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Liu ’25: Literature needs more non-white sad girls

From Sylvia Plath to Lana Del Rey, many women artists have embraced a keen sort of sadness that feels both delicately feminine and inseparable from their womanhood. It is not the kind of sadness that can be gone and forgotten after a few good cries. It is all-encompassing: an illogical, inexplicable sorrow with no real cause and no real solution. It is complex and petty and pathetic. 

I call this exploration of feminine sadness in art the “sad girl trope.” This trope is particularly common in literature, with modern female authors like Sally Rooney depicting similar archetypes of depressed, unhinged women. If done right, the sad girl trope can be an empowering subversion of the portrayal of one-dimensional women. But the literary sad girl is almost always white, well off and sexually desirable. Thus, instead of empowerment and liberation, the sad girl trope romanticizes a type of feminine mental instability that is only relatable when the subject is not racially or economically marginalized. In other words, the sad girl trope primarily represents wealthy white women while leaving no room for historically oppressed women of color, a literary trend that plays into harmful stigmas about non-white mental illness.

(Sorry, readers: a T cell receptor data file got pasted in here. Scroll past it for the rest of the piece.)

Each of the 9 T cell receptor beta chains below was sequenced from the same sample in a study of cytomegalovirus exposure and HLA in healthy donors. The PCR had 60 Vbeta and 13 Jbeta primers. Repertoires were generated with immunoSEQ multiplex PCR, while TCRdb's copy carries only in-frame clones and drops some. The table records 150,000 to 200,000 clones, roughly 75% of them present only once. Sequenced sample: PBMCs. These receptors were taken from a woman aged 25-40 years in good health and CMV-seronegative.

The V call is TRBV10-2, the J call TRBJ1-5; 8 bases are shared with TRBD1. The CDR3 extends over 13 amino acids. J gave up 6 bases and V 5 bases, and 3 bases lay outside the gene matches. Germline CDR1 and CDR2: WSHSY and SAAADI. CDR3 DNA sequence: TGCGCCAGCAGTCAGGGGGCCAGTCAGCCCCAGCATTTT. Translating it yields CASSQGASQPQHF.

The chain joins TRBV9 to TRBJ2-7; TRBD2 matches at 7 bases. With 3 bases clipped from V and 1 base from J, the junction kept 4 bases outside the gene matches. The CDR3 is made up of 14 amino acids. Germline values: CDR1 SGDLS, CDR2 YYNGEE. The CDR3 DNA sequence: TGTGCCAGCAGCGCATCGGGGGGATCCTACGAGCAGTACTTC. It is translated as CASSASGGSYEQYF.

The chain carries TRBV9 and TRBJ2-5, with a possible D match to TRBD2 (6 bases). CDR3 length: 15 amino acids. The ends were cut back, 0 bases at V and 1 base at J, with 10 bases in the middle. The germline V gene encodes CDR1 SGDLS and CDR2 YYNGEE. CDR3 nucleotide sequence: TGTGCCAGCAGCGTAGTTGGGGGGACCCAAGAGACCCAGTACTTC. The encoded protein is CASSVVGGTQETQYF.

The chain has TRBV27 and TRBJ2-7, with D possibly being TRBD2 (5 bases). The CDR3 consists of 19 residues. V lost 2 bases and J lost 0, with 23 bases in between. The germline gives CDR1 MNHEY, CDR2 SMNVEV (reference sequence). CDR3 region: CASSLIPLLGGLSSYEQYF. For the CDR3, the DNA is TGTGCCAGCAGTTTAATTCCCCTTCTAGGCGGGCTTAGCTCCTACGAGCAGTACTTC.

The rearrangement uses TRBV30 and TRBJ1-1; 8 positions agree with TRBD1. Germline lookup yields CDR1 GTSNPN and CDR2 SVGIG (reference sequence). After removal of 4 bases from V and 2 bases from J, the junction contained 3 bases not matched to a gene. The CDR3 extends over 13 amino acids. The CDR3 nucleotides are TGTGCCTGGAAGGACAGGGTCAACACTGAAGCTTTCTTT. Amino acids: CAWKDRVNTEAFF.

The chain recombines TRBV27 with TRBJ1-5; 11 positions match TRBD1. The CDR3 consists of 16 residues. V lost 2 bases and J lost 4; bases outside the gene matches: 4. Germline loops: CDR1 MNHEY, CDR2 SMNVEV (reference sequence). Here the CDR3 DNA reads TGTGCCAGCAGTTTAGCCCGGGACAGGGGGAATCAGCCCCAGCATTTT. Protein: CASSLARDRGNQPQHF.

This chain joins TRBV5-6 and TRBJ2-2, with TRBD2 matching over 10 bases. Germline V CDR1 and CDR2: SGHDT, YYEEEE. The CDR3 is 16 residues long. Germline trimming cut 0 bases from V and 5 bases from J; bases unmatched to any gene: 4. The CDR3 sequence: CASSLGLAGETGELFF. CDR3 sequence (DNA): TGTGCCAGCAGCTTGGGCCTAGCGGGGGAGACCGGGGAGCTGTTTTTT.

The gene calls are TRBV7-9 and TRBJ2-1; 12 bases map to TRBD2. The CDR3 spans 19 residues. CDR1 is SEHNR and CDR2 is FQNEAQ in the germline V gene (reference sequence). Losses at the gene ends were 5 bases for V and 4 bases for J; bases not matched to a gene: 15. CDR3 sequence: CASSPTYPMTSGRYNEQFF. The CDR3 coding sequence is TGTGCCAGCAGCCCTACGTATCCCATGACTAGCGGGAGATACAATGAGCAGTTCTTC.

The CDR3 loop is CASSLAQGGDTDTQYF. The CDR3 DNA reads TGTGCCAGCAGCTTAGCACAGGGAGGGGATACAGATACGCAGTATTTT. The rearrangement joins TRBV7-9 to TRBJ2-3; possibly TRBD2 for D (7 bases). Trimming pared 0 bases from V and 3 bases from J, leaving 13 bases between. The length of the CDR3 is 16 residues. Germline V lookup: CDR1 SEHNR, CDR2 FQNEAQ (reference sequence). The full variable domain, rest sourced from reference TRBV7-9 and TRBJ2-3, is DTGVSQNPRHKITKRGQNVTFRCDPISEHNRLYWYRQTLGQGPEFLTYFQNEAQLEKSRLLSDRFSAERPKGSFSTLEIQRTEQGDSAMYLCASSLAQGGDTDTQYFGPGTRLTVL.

In classic literature, Sylvia Plath’s “The Bell Jar” is one of the most well-known and iconic depictions of feminine sadness. In “The Bell Jar,” we see the protagonist battle depression, solitude and ostracization from society. Sadness encompasses and defines the novel. More recently, novels like Ottessa Moshfegh’s “My Year of Rest and Relaxation” similarly explore these themes of sadness and mental instability. The novel follows an unnamed protagonist who uses prescription medications to try to sleep for an entire year in an attempt to escape the grief and dissatisfaction that plagues her life. Sally Rooney’s “Beautiful World, Where Are You?” and Elif Batuman’s “The Idiot” are other modern novels that parallel this trend in their depiction of female protagonists attempting to navigate confusion, loneliness, apathy and depression. In all of these examples, these women’s identities are defined by their sadness. The emotion dictates the illogical and cloudy ways that they think and feel and act. This is what makes them so relatable — like so many women, they have unhealthy coping mechanisms, lash out in the face of hardship and struggle to navigate a world where everyone else seems to know what they are doing.